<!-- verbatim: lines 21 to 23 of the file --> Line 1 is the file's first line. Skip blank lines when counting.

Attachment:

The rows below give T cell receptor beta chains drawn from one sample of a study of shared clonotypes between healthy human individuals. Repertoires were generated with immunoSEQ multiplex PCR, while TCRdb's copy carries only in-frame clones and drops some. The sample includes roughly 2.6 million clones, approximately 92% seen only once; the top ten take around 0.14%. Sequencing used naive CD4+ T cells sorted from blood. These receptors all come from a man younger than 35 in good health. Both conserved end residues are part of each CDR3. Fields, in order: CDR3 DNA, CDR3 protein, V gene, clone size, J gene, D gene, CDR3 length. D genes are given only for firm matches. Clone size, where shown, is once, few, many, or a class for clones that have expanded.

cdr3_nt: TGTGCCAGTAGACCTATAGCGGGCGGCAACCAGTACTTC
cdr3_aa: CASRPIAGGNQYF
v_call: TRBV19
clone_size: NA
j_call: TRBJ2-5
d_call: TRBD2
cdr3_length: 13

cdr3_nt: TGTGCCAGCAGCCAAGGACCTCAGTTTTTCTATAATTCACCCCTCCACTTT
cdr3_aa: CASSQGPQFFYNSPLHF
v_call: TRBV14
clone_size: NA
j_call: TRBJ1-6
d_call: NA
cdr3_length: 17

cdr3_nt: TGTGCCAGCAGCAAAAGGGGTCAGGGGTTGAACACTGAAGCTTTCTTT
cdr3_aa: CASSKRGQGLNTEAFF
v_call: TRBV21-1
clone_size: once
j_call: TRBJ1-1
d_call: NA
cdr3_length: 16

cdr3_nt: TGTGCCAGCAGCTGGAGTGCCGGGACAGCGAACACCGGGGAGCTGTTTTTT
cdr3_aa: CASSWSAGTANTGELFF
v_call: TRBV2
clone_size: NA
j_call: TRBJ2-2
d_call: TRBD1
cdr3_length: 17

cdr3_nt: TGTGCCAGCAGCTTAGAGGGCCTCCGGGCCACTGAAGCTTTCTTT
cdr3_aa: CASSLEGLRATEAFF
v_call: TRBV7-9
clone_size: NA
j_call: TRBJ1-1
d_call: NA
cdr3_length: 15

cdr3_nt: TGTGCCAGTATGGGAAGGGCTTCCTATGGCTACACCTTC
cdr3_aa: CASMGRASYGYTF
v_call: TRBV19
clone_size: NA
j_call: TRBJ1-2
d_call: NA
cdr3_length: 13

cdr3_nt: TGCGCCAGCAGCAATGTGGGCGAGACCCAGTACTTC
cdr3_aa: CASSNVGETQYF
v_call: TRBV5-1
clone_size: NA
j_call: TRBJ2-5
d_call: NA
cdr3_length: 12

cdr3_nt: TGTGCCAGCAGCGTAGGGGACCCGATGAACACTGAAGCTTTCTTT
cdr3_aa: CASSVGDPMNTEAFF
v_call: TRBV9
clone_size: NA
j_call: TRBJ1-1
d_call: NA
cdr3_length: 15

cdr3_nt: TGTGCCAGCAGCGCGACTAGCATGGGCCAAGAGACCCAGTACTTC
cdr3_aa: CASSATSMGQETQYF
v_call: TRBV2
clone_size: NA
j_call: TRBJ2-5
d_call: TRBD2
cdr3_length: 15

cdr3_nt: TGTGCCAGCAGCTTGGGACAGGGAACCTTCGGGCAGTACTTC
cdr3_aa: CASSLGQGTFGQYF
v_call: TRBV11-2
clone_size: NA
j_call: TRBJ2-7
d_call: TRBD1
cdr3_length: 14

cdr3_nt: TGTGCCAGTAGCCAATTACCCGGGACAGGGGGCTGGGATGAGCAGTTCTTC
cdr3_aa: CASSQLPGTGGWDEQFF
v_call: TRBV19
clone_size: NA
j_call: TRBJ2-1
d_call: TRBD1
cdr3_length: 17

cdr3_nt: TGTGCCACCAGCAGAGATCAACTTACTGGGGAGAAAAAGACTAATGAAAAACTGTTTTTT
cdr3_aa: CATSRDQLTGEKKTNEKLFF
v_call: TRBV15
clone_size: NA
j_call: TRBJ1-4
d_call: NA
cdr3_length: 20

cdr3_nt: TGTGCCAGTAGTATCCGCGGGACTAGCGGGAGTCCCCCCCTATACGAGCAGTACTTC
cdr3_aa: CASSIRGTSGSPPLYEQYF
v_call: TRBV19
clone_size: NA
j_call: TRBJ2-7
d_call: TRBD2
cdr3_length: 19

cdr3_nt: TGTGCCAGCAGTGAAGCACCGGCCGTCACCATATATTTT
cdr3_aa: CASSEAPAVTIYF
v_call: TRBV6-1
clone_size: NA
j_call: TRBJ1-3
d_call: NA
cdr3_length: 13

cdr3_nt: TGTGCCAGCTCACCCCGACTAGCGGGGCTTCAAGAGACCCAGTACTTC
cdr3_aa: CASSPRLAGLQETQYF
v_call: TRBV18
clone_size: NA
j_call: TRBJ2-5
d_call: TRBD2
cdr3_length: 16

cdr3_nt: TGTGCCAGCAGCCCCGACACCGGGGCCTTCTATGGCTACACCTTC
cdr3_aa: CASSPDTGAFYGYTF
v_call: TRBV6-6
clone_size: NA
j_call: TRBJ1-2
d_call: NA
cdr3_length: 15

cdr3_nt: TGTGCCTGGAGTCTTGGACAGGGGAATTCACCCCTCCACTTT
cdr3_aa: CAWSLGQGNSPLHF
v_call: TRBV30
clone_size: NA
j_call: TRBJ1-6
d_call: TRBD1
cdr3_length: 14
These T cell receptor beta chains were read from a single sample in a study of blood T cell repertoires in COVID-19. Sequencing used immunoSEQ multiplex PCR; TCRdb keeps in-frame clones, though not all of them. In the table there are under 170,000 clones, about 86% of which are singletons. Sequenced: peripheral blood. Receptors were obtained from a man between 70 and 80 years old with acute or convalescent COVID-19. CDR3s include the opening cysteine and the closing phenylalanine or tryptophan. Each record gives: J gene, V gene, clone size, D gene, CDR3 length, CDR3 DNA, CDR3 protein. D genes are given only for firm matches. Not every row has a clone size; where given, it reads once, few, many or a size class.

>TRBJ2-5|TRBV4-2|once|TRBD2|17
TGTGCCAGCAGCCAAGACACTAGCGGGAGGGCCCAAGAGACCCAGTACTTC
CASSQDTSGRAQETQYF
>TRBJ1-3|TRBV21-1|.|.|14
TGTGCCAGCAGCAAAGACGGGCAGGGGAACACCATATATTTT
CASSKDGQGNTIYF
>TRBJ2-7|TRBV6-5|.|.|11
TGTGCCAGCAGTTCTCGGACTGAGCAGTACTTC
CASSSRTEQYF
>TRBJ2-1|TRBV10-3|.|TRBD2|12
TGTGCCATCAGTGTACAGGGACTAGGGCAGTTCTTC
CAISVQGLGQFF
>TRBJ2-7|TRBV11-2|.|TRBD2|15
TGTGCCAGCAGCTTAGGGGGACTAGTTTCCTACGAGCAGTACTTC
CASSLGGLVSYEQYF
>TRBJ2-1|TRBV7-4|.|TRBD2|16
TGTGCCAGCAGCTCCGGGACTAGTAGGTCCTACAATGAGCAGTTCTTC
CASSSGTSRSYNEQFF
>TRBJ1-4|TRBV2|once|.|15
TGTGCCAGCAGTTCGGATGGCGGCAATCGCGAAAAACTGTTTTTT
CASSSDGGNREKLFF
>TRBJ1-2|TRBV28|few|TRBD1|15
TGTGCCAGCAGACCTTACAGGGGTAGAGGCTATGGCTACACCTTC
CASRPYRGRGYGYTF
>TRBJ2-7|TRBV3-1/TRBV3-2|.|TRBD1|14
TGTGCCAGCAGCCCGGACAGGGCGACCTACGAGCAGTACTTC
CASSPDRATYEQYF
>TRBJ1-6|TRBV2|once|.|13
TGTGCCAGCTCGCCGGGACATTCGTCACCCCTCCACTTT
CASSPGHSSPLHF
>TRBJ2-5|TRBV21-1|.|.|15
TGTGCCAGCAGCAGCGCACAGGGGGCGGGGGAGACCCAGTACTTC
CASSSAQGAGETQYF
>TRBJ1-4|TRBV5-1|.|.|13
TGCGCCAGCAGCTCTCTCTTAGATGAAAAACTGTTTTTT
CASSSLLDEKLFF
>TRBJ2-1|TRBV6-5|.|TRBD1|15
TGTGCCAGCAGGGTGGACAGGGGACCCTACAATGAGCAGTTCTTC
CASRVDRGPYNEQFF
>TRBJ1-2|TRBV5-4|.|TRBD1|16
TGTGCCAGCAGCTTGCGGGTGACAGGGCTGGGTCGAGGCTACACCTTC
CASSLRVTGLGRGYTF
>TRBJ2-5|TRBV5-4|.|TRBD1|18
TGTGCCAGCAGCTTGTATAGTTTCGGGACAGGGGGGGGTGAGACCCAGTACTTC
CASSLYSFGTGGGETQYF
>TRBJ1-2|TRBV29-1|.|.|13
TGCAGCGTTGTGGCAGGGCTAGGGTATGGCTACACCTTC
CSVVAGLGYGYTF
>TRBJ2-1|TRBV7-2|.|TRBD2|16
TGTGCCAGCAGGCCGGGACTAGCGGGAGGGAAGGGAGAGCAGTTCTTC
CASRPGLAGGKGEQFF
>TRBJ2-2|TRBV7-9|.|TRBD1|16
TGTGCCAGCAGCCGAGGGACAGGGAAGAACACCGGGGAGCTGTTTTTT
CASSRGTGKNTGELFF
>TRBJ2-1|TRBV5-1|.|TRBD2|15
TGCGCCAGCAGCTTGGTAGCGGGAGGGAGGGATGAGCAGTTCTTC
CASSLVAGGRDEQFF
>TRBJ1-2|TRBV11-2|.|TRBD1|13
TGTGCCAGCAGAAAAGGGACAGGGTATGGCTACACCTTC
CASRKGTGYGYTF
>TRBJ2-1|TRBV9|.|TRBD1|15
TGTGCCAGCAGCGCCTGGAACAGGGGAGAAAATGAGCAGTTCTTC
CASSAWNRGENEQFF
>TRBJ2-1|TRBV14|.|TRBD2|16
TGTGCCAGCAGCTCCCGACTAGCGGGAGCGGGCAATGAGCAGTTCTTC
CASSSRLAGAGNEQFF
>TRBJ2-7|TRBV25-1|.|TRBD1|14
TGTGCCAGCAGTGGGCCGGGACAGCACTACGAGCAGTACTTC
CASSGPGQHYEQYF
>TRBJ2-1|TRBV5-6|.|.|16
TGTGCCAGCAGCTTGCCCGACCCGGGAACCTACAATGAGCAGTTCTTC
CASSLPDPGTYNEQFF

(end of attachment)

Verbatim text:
d_call: NA
cdr3_length: 16

cdr3_nt: TGTGCCAGCAGCTGGAGTGCCGGGACAGCGAACACCGGGGAGCTGTTTTTT